A Tiny Bit More Grateful

Lately, I’ve been trying to be more grateful and express that gratitude more openly. Sure, most of us are taught our magic words as little children…the “please” and “thank you” that are supposed to make life nice and easy.

But, over time, we start to simply recite the words by rote and don’t really give them the thought, the mental presence, the gravitas they deserve. (Yes, I realize ‘gravitas’ is pretty heavy word. In this case, I think it’s the perfect choice.)

Gratitude, on the other hand, is anything but rote recitation. It’s a deep feeling, I can’t even really describe it, but it’s a deep feeling of knowing that “it” is enough, “it” is perfect, “it” has made your life easier in some way, better in some way, richer in some way, deeper in some way, happier in some way, more joyful in some way.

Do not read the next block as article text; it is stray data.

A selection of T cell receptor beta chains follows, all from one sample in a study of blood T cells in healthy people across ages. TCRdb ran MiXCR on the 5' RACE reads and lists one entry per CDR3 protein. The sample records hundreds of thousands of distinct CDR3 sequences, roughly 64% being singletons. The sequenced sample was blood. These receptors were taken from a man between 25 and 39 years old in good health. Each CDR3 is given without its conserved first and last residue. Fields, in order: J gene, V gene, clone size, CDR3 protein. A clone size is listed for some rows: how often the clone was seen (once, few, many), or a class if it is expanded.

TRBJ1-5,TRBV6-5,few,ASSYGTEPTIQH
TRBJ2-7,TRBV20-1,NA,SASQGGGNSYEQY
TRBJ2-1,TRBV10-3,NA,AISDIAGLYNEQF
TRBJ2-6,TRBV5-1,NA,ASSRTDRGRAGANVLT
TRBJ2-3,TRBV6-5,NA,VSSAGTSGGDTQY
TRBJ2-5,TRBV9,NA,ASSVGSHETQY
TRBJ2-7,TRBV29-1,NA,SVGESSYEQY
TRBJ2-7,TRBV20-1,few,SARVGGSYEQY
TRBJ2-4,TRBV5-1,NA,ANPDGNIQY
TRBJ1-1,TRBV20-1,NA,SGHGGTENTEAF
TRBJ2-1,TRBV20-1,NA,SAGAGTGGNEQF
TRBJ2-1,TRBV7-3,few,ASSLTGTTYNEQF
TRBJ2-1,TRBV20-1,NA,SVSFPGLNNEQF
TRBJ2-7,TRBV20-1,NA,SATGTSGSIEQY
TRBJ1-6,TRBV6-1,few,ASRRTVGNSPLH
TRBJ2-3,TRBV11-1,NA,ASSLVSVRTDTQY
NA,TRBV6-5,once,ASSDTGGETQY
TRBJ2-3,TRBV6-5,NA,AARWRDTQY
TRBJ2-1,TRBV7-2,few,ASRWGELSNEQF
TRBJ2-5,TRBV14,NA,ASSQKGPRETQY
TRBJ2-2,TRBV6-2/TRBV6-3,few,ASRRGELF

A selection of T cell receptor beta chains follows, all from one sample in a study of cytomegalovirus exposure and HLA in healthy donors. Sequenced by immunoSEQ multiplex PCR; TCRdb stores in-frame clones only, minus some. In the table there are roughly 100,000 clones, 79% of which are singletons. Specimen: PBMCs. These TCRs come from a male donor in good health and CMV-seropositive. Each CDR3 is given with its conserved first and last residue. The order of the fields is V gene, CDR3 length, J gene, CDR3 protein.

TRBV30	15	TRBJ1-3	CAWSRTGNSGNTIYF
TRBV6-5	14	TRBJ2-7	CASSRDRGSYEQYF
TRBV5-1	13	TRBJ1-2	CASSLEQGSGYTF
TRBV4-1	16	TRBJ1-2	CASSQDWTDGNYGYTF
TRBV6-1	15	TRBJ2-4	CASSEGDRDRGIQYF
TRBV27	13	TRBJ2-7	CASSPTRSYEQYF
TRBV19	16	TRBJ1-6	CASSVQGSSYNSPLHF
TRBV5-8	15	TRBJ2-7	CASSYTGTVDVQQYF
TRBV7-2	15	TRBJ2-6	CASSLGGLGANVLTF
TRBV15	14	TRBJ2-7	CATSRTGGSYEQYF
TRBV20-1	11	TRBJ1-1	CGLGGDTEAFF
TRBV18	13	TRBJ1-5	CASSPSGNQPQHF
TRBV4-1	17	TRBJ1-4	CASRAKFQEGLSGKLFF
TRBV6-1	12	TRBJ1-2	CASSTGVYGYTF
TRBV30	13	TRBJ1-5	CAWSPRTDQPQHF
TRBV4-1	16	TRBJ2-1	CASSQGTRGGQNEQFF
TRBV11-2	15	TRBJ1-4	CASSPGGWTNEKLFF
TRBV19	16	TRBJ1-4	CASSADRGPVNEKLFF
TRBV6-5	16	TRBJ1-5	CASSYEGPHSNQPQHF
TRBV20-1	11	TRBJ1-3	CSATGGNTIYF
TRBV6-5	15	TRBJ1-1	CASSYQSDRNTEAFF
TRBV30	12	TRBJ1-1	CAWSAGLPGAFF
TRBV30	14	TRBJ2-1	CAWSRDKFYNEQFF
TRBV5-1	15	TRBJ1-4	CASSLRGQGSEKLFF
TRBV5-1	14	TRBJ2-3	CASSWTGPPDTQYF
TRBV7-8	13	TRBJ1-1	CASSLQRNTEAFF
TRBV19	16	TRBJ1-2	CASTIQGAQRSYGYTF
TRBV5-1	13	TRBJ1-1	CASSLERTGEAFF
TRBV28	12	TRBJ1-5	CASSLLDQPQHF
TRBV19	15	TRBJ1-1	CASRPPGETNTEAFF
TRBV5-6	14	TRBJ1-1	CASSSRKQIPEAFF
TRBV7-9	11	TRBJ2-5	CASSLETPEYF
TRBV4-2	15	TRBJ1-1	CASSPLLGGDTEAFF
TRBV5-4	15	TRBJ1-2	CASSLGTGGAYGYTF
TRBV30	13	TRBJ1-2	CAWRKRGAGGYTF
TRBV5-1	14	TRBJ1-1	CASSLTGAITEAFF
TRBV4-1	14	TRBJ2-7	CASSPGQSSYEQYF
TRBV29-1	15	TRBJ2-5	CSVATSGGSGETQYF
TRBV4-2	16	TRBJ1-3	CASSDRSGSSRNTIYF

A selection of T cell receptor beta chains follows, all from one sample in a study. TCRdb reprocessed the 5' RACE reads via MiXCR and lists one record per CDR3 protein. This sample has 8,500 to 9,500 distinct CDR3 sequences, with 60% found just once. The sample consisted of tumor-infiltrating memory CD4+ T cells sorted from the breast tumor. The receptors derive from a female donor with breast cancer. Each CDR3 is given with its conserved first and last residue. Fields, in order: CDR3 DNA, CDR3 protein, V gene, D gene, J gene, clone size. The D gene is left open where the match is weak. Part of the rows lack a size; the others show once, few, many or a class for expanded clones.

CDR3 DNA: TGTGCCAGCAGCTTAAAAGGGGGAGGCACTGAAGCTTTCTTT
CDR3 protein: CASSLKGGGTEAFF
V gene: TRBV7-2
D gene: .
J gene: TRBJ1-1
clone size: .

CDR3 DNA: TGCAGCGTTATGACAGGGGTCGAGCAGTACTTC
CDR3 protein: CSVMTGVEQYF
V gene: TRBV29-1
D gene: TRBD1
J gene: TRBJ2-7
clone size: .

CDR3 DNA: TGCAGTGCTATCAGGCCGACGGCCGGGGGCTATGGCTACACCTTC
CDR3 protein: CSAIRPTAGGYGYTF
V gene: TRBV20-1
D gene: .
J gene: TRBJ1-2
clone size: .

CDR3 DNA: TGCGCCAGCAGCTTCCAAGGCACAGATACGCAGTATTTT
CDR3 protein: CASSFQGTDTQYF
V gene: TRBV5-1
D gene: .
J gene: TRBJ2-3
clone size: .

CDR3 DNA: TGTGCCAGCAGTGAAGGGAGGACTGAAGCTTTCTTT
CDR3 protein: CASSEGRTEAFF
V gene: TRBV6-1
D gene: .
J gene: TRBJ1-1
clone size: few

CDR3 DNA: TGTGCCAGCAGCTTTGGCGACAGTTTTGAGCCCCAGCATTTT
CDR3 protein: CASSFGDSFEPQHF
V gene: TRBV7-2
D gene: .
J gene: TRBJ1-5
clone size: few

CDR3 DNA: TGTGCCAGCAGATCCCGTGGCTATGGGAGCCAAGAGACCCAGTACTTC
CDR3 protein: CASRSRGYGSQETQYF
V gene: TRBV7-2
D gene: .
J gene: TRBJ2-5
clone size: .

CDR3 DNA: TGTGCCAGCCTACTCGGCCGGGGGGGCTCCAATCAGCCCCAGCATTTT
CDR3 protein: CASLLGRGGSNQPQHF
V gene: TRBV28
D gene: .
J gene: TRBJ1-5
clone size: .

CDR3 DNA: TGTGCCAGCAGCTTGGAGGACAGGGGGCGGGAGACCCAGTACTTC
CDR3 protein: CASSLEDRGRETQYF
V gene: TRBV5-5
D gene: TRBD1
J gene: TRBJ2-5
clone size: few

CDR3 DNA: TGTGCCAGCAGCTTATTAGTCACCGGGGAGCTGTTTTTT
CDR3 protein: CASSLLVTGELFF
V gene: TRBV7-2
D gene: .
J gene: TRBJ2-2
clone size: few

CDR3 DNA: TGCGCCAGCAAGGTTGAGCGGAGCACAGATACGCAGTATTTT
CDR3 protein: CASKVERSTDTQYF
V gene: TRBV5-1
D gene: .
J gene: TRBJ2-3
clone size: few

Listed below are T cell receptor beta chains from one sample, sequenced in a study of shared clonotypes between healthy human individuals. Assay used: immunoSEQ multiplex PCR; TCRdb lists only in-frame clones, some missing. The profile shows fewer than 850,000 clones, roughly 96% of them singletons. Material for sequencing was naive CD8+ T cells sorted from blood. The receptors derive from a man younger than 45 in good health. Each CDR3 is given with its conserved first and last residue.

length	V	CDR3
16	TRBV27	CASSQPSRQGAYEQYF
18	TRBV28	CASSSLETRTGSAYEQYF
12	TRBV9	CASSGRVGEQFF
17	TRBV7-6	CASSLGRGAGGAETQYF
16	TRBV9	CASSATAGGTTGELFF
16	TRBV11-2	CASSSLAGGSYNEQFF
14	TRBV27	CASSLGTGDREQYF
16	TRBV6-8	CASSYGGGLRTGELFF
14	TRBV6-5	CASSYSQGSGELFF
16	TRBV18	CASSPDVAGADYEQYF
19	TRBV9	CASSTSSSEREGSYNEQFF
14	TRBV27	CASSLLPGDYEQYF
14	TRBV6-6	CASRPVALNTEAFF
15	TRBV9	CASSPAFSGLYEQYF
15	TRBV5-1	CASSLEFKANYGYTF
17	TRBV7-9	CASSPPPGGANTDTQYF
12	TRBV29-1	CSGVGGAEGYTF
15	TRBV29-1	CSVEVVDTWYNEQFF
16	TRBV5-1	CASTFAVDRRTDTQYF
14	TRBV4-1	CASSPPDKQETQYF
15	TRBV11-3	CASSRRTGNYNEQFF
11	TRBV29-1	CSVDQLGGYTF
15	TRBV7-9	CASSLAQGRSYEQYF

And since I want my life to be easier, better, richer, deeper, happier, more joyful, more enough, more perfect, I’ve been trying to be more grateful. Let me try to really be clear about what I mean here. I’ve been really focusing on the “being” of being grateful. I’ve been integrating gratefulness into my being.

Today, this process of becoming a grateful being went to a whole new level as I got a tangible lesson in making a huge difference in another person’s life by simply being a tiny bit more grateful. As I went into the company break area to get some green tea, our facilities manager was refilling some supplies in the coffee area. When he paused, I told him I am very grateful for all the work he does, largely behind the scenes, to make our building a safe and comfortable place to work every day.